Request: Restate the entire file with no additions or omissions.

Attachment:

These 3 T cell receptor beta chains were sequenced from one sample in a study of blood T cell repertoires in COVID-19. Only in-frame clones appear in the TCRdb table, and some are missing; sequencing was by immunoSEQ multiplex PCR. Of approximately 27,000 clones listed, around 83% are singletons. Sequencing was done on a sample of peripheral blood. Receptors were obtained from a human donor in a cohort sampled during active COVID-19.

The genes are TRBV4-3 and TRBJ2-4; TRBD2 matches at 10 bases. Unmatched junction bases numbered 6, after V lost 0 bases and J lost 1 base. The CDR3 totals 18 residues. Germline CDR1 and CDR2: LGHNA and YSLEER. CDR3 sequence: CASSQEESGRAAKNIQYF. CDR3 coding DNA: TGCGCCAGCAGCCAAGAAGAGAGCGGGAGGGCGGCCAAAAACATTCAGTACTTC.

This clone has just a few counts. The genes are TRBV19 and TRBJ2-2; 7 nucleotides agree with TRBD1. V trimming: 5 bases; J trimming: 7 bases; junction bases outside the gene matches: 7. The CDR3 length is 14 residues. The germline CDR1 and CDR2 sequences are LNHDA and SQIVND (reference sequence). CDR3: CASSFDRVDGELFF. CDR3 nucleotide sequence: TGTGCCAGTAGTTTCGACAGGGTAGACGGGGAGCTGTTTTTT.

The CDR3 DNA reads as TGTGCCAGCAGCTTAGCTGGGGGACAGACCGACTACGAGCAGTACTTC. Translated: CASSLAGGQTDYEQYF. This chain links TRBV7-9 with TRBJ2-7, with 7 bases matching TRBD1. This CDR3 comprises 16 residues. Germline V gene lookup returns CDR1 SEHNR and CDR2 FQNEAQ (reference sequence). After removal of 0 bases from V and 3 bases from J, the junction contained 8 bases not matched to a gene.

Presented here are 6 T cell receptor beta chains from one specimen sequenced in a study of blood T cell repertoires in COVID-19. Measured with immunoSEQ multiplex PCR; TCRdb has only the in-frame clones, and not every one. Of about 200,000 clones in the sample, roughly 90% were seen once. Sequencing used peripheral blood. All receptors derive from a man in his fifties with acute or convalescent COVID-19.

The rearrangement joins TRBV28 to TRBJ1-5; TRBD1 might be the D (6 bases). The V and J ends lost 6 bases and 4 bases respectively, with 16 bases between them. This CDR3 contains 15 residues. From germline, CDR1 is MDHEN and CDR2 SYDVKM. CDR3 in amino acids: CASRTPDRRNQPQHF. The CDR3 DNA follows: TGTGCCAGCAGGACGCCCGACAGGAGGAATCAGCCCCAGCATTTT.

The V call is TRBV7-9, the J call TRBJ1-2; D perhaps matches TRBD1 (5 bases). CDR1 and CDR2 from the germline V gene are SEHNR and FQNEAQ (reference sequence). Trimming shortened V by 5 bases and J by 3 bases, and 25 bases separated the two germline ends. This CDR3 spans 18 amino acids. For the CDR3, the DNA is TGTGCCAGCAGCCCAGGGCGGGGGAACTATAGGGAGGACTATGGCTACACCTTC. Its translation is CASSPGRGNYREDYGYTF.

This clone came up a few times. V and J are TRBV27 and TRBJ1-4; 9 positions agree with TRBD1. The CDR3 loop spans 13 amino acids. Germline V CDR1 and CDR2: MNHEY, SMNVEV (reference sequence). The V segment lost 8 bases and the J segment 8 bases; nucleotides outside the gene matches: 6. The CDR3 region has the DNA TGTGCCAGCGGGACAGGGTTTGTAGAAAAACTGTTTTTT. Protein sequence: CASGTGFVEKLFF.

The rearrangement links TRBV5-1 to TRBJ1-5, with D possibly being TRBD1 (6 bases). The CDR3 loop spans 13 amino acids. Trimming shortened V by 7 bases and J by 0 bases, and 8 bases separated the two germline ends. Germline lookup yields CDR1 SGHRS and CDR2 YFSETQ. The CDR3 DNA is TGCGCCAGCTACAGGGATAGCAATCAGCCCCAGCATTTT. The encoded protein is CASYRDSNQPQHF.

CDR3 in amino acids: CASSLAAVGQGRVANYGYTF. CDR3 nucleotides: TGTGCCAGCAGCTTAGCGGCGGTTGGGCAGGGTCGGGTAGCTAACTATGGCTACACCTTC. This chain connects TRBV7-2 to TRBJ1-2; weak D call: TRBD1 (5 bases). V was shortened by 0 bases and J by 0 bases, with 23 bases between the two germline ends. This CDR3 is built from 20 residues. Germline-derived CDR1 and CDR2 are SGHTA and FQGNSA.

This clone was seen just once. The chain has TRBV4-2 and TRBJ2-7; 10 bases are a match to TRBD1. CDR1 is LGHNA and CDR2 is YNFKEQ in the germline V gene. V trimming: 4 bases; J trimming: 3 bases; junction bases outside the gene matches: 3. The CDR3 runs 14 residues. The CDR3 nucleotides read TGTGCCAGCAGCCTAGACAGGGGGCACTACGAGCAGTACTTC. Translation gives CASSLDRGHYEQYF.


These 3 T cell receptor beta chains were sequenced from one sample in a study of blood T cell repertoires in COVID-19. Only in-frame clones appear in the TCRdb table, and some are missing; sequencing was by immunoSEQ multiplex PCR. Of approximately 27,000 clones listed, around 83% are singletons. Sequencing was done on a sample of peripheral blood. Receptors were obtained from a human donor in a cohort sampled during active COVID-19.

The genes are TRBV4-3 and TRBJ2-4; TRBD2 matches at 10 bases. Unmatched junction bases numbered 6, after V lost 0 bases and J lost 1 base. The CDR3 totals 18 residues. Germline CDR1 and CDR2: LGHNA and YSLEER. CDR3 sequence: CASSQEESGRAAKNIQYF. CDR3 coding DNA: TGCGCCAGCAGCCAAGAAGAGAGCGGGAGGGCGGCCAAAAACATTCAGTACTTC.

This clone has just a few counts. The genes are TRBV19 and TRBJ2-2; 7 nucleotides agree with TRBD1. V trimming: 5 bases; J trimming: 7 bases; junction bases outside the gene matches: 7. The CDR3 length is 14 residues. The germline CDR1 and CDR2 sequences are LNHDA and SQIVND (reference sequence). CDR3: CASSFDRVDGELFF. CDR3 nucleotide sequence: TGTGCCAGTAGTTTCGACAGGGTAGACGGGGAGCTGTTTTTT.

The CDR3 DNA reads as TGTGCCAGCAGCTTAGCTGGGGGACAGACCGACTACGAGCAGTACTTC. Translated: CASSLAGGQTDYEQYF. This chain links TRBV7-9 with TRBJ2-7, with 7 bases matching TRBD1. This CDR3 comprises 16 residues. Germline V gene lookup returns CDR1 SEHNR and CDR2 FQNEAQ (reference sequence). After removal of 0 bases from V and 3 bases from J, the junction contained 8 bases not matched to a gene.

Presented here are 6 T cell receptor beta chains from one specimen sequenced in a study of blood T cell repertoires in COVID-19. Measured with immunoSEQ multiplex PCR; TCRdb has only the in-frame clones, and not every one. Of about 200,000 clones in the sample, roughly 90% were seen once. Sequencing used peripheral blood. All receptors derive from a man in his fifties with acute or convalescent COVID-19.

The rearrangement joins TRBV28 to TRBJ1-5; TRBD1 might be the D (6 bases). The V and J ends lost 6 bases and 4 bases respectively, with 16 bases between them. This CDR3 contains 15 residues. From germline, CDR1 is MDHEN and CDR2 SYDVKM. CDR3 in amino acids: CASRTPDRRNQPQHF. The CDR3 DNA follows: TGTGCCAGCAGGACGCCCGACAGGAGGAATCAGCCCCAGCATTTT.

The V call is TRBV7-9, the J call TRBJ1-2; D perhaps matches TRBD1 (5 bases). CDR1 and CDR2 from the germline V gene are SEHNR and FQNEAQ (reference sequence). Trimming shortened V by 5 bases and J by 3 bases, and 25 bases separated the two germline ends. This CDR3 spans 18 amino acids. For the CDR3, the DNA is TGTGCCAGCAGCCCAGGGCGGGGGAACTATAGGGAGGACTATGGCTACACCTTC. Its translation is CASSPGRGNYREDYGYTF.

This clone came up a few times. V and J are TRBV27 and TRBJ1-4; 9 positions agree with TRBD1. The CDR3 loop spans 13 amino acids. Germline V CDR1 and CDR2: MNHEY, SMNVEV (reference sequence). The V segment lost 8 bases and the J segment 8 bases; nucleotides outside the gene matches: 6. The CDR3 region has the DNA TGTGCCAGCGGGACAGGGTTTGTAGAAAAACTGTTTTTT. Protein sequence: CASGTGFVEKLFF.

The rearrangement links TRBV5-1 to TRBJ1-5, with D possibly being TRBD1 (6 bases). The CDR3 loop spans 13 amino acids. Trimming shortened V by 7 bases and J by 0 bases, and 8 bases separated the two germline ends. Germline lookup yields CDR1 SGHRS and CDR2 YFSETQ. The CDR3 DNA is TGCGCCAGCTACAGGGATAGCAATCAGCCCCAGCATTTT. The encoded protein is CASYRDSNQPQHF.

CDR3 in amino acids: CASSLAAVGQGRVANYGYTF. CDR3 nucleotides: TGTGCCAGCAGCTTAGCGGCGGTTGGGCAGGGTCGGGTAGCTAACTATGGCTACACCTTC. This chain connects TRBV7-2 to TRBJ1-2; weak D call: TRBD1 (5 bases). V was shortened by 0 bases and J by 0 bases, with 23 bases between the two germline ends. This CDR3 is built from 20 residues. Germline-derived CDR1 and CDR2 are SGHTA and FQGNSA.

This clone was seen just once. The chain has TRBV4-2 and TRBJ2-7; 10 bases are a match to TRBD1. CDR1 is LGHNA and CDR2 is YNFKEQ in the germline V gene. V trimming: 4 bases; J trimming: 3 bases; junction bases outside the gene matches: 3. The CDR3 runs 14 residues. The CDR3 nucleotides read TGTGCCAGCAGCCTAGACAGGGGGCACTACGAGCAGTACTTC. Translation gives CASSLDRGHYEQYF.